Way back in 2005, David Garcia Studio came out with a project called The Archive series. I came across it just yesterday, and couldn’t resist featuring it here. The project has to deal with the way that people interact with and store books. There are four “archives in the series,” and I’ll run through them all briefly.
Archive I consists of a conventional bookcase on one end of an immense beam on a fulcrum. At the other end is a small reading chair. The idea is that the more the bookcase is filled with books, the higher the chair rises. It’s a neat idea, but to me it seems a little gimmicky. I’m not sure it is visually or practically interesting enough to warrant the space it occupies.
Archive II, on the other hand, is both visually and conceptually brilliant. It’s a circular bookcase that resembles a hamster wheel. You can step right into the center and walk the library around. I love this quote from David Garcia: “Archive II is a circular library for the nomad book collector, allowing the user to step inside, and walk away with half a ton of books.”
Archive III is called the “censored book stand,” and it’s both comical and poignant. Physically, it’s a small wooden stand with three mechanical display surfaces that feature open books. However, when someone approaches, the stand snaps the books shut, sealing them until the curious would-be reader leaves. It’s a provocative concept: a book that can be seen, but never read; a book constantly on display, but never available for scrutiny.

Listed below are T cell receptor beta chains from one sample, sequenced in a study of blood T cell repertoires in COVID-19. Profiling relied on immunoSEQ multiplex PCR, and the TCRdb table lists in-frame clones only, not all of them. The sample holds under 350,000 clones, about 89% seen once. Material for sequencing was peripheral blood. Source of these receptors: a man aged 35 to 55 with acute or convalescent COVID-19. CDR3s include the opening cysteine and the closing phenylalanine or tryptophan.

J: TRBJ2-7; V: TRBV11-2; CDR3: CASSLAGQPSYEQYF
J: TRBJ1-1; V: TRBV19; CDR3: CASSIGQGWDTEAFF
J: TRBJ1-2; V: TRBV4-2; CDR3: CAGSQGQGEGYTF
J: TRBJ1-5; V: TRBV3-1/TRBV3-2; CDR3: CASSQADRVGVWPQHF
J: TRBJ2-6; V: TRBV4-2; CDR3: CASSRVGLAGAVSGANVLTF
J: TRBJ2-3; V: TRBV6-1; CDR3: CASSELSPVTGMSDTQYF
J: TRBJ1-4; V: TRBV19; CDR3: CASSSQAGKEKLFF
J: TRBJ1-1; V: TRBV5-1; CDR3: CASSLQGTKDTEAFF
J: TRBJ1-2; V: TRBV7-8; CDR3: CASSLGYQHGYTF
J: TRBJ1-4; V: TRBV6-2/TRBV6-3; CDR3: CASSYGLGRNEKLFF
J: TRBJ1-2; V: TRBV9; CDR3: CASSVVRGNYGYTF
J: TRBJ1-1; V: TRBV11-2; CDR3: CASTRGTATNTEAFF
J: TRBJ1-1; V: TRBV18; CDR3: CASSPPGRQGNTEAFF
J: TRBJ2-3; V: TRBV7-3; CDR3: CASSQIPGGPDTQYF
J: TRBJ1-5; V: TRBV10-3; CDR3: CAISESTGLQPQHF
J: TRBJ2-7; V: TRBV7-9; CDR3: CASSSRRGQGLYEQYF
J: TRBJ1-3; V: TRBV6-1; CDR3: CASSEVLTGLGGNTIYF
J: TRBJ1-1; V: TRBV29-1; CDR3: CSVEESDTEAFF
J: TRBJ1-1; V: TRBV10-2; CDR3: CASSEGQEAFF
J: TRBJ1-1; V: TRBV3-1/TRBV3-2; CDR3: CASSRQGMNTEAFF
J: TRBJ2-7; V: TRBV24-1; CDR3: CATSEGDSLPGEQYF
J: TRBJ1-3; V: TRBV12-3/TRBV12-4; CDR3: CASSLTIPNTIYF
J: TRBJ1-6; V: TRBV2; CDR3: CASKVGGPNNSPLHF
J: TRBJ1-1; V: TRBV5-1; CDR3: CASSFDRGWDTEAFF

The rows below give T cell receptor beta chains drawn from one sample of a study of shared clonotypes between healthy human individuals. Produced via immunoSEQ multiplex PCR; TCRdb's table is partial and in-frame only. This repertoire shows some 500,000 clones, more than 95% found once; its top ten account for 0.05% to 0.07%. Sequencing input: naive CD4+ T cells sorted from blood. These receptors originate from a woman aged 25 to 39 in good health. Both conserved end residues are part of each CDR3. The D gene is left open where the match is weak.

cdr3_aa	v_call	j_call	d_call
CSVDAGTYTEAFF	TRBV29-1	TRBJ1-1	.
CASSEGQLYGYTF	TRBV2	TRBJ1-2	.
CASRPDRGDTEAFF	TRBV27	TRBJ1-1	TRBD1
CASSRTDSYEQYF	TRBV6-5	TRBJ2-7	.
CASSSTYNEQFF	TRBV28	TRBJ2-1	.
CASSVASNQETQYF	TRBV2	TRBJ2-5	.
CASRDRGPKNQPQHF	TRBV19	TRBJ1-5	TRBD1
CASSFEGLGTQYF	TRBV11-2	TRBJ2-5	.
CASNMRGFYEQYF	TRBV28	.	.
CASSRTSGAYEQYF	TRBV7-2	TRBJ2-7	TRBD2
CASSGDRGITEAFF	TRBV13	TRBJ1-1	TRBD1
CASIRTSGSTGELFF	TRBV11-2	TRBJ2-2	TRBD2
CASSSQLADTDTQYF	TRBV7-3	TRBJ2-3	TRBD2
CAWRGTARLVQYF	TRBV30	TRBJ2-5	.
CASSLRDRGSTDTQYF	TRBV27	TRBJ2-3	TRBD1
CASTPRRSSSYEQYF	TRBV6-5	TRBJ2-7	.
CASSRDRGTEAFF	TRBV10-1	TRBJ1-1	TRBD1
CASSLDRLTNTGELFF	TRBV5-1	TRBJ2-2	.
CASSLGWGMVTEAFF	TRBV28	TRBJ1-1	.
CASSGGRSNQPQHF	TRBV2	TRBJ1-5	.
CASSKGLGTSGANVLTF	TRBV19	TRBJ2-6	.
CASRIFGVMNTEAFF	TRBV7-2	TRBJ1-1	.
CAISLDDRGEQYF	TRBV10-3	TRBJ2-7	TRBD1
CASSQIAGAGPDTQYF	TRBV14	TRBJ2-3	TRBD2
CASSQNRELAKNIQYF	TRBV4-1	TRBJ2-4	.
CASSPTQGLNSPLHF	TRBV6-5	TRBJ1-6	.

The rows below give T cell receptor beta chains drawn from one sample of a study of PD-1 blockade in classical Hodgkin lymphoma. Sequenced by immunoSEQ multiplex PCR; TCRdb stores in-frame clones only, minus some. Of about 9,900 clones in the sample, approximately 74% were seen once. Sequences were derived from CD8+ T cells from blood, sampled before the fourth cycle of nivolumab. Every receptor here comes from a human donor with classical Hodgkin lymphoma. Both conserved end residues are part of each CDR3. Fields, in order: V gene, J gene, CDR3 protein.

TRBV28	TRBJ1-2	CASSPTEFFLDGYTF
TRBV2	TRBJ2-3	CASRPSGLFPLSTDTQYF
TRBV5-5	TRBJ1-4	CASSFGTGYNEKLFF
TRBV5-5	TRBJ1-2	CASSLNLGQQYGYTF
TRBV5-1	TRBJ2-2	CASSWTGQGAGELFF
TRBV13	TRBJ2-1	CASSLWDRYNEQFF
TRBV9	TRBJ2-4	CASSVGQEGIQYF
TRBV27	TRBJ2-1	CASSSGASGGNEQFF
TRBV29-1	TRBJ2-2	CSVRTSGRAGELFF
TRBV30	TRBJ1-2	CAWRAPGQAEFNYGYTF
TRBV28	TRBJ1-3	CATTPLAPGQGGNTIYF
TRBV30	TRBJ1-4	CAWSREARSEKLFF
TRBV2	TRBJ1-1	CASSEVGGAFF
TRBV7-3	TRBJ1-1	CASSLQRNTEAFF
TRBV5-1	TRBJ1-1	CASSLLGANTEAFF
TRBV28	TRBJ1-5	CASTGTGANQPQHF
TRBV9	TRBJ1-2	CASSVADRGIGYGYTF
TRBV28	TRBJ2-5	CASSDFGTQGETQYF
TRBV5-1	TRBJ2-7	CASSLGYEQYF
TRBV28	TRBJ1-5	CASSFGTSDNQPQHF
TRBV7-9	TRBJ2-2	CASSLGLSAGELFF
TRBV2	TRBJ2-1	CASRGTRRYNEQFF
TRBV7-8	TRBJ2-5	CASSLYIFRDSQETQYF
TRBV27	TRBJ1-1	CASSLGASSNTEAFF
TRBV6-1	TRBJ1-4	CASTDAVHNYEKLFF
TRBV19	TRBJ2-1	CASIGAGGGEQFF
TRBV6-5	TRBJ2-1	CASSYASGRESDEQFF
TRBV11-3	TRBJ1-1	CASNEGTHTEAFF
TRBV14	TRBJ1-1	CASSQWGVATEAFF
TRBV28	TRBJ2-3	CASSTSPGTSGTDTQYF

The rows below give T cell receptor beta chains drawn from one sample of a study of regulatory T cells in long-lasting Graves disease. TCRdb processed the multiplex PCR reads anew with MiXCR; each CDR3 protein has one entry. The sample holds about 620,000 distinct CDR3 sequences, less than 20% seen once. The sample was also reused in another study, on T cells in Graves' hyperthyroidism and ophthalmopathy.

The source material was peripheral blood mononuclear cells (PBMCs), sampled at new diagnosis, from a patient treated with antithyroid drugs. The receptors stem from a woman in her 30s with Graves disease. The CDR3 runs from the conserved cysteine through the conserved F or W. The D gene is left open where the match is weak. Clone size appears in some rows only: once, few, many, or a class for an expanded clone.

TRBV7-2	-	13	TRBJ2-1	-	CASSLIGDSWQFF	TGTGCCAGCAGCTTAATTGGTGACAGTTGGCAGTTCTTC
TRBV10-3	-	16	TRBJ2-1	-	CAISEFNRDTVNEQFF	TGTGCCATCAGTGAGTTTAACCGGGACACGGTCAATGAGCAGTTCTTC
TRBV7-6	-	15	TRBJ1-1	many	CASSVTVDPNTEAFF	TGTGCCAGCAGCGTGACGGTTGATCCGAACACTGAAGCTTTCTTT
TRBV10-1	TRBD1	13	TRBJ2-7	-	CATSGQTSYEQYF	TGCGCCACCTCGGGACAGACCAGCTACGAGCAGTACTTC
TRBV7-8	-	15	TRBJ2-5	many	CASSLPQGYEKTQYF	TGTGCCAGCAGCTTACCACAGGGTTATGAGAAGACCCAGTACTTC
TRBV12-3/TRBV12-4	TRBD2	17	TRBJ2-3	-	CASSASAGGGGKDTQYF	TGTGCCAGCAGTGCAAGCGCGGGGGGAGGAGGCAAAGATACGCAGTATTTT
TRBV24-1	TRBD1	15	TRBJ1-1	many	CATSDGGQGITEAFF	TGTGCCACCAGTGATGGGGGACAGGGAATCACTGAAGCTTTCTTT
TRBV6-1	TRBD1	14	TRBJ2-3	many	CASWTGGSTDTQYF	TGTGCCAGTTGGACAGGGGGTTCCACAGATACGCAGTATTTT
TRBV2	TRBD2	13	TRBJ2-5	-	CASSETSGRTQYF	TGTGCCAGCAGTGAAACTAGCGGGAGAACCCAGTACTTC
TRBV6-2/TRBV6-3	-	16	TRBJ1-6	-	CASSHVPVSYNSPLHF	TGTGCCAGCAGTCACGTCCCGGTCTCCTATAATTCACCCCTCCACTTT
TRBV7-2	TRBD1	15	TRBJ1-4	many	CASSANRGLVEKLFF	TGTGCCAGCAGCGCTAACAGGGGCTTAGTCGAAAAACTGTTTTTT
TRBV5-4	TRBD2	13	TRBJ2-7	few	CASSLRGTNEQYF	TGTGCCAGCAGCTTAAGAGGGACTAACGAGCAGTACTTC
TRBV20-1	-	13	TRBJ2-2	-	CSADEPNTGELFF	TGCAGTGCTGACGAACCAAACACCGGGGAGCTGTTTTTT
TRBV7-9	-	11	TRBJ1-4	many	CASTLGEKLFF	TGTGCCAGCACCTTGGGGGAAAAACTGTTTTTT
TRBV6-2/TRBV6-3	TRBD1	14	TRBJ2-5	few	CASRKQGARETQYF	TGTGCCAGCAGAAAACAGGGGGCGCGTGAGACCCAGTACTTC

Archive IV is the most mundane of Garcia’s installations, if only because it resembles something you might actually see in a library somewhere. It’s a hanging, cylindrical space with books lining the interior. You enter through an open door, and can sit on the benches inside or even climb a rope ladder to the upper level. It’s meant to make people think about the spaces in which books are presented. It succeeds, but in a pretty impractical, inimitable way.
One of the things that I like most about the Archives series is that it focuses on books. That might not seem that out of the ordinary, but these days there’s such a focus on digital media and the digitization of books through devices like the Kindle and now the iPad, that it’s refreshing to see someone not just touting the value of print media, but actually rethinking ways of displaying and engaging with it. Books are simple, but there is still room for innovation in the functional and aesthetic gap between text and reader.